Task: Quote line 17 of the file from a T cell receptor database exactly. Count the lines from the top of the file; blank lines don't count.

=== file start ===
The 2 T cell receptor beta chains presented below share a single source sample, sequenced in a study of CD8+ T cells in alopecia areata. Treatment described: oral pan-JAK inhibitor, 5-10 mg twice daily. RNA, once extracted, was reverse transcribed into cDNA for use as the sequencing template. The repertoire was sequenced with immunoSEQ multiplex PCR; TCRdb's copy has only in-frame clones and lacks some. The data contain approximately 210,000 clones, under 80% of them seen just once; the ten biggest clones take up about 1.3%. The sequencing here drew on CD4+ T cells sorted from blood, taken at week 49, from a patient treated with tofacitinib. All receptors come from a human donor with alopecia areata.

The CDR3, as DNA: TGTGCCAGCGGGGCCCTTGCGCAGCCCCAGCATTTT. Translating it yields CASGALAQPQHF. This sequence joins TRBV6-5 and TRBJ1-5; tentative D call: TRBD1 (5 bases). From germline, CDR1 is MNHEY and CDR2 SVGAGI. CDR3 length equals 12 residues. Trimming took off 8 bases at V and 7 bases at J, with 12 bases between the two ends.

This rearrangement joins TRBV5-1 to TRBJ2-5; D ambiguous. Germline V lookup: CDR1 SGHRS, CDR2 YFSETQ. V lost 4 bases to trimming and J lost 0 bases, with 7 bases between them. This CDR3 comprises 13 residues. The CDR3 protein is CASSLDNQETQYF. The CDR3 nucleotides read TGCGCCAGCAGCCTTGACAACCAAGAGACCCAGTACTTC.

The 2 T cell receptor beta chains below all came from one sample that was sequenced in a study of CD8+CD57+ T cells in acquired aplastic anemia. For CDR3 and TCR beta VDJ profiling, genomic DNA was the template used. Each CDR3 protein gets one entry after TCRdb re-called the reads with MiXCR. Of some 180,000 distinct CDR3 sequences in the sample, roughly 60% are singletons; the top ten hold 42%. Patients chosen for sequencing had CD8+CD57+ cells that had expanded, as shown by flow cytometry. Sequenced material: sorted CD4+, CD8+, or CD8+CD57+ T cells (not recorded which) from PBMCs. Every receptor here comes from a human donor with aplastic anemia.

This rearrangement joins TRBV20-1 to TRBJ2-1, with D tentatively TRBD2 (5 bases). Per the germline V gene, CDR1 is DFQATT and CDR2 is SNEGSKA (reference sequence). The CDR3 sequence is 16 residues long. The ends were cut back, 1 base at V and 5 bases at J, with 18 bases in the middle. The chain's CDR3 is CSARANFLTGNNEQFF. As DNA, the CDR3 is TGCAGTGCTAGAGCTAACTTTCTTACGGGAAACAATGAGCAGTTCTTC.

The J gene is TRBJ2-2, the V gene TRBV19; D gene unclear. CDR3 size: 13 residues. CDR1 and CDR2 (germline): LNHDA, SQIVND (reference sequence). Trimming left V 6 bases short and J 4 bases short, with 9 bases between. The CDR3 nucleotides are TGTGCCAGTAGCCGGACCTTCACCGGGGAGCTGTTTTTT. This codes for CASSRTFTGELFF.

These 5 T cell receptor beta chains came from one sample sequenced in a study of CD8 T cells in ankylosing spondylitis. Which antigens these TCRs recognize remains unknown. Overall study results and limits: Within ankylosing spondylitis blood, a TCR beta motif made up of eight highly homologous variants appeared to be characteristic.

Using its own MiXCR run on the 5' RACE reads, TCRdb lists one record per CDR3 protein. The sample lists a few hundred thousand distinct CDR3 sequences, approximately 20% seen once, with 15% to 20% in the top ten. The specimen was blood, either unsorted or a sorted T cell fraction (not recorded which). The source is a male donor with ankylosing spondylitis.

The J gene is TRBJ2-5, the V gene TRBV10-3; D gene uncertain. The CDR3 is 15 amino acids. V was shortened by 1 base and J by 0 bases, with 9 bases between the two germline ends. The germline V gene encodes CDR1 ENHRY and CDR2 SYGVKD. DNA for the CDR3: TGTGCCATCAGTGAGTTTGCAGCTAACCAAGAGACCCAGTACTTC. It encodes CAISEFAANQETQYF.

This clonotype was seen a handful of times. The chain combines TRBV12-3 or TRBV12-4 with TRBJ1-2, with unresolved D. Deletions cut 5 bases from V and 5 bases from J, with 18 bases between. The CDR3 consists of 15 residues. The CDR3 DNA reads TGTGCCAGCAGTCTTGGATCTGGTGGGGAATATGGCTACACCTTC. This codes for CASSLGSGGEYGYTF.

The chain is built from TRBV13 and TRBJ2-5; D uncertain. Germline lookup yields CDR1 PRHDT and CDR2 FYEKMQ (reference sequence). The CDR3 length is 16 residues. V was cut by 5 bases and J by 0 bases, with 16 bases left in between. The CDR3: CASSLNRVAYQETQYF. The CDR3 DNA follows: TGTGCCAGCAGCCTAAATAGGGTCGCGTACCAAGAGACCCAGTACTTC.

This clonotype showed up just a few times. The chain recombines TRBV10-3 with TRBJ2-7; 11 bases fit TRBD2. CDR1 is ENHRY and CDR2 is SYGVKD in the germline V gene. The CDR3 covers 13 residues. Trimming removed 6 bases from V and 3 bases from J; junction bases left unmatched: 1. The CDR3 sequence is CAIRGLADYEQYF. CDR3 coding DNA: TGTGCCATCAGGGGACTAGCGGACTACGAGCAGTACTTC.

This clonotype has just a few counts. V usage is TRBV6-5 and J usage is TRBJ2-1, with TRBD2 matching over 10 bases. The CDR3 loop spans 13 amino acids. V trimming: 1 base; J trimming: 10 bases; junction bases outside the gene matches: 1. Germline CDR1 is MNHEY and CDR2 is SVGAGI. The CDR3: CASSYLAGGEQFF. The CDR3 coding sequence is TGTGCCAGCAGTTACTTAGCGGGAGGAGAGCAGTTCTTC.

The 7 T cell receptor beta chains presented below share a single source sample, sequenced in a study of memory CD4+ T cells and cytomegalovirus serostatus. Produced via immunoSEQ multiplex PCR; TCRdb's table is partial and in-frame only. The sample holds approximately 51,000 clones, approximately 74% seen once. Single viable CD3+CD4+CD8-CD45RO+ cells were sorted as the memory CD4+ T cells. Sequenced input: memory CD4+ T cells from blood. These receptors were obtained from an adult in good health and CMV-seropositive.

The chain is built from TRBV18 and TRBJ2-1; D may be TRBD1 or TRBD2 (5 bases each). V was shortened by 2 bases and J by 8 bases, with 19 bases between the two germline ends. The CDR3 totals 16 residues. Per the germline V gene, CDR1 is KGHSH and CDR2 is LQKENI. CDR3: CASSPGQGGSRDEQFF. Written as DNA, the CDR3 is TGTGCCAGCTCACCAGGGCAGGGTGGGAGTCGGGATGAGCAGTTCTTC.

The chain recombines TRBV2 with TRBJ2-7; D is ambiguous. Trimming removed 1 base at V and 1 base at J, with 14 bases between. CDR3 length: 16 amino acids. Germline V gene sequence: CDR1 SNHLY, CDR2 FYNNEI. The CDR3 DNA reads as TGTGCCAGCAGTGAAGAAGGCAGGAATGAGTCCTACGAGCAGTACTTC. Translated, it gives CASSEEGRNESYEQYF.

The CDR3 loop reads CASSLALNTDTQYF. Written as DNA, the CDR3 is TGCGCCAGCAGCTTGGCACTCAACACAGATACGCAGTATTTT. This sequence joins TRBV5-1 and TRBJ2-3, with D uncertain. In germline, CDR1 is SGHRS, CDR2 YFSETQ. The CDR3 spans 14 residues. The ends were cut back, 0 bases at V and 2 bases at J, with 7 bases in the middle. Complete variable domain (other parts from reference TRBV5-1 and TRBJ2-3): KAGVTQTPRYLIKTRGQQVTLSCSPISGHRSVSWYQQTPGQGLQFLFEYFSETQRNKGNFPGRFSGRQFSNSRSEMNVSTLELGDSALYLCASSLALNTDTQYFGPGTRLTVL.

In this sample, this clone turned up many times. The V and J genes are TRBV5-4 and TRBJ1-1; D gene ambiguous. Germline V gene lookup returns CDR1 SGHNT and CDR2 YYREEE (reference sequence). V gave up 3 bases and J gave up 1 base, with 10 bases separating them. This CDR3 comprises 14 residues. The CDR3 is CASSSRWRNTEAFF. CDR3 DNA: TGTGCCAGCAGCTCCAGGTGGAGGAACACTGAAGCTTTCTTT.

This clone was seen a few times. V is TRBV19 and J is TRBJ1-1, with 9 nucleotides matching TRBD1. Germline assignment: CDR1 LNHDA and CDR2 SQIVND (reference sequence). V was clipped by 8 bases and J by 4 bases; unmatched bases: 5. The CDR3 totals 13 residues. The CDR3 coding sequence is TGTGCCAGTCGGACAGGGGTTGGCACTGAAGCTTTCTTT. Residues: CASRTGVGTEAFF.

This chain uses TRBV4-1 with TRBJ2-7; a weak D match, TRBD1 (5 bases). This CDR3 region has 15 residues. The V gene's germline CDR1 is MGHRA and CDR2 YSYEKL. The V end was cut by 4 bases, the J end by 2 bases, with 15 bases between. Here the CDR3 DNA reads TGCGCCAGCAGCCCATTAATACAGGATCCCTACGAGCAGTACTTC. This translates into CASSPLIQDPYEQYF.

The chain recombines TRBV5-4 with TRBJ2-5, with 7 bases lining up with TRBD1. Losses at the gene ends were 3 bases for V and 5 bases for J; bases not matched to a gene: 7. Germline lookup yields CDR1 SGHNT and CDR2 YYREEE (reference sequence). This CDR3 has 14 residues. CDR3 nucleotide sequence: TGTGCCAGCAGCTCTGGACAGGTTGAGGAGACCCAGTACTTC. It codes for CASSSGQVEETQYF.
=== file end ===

The CDR3 loop reads CASSLALNTDTQYF. Written as DNA, the CDR3 is TGCGCCAGCAGCTTGGCACTCAACACAGATACGCAGTATTTT. This sequence joins TRBV5-1 and TRBJ2-3, with D uncertain. In germline, CDR1 is SGHRS, CDR2 YFSETQ. The CDR3 spans 14 residues. The ends were cut back, 0 bases at V and 2 bases at J, with 7 bases in the middle. Complete variable domain (other parts from reference TRBV5-1 and TRBJ2-3): KAGVTQTPRYLIKTRGQQVTLSCSPISGHRSVSWYQQTPGQGLQFLFEYFSETQRNKGNFPGRFSGRQFSNSRSEMNVSTLELGDSALYLCASSLALNTDTQYFGPGTRLTVL.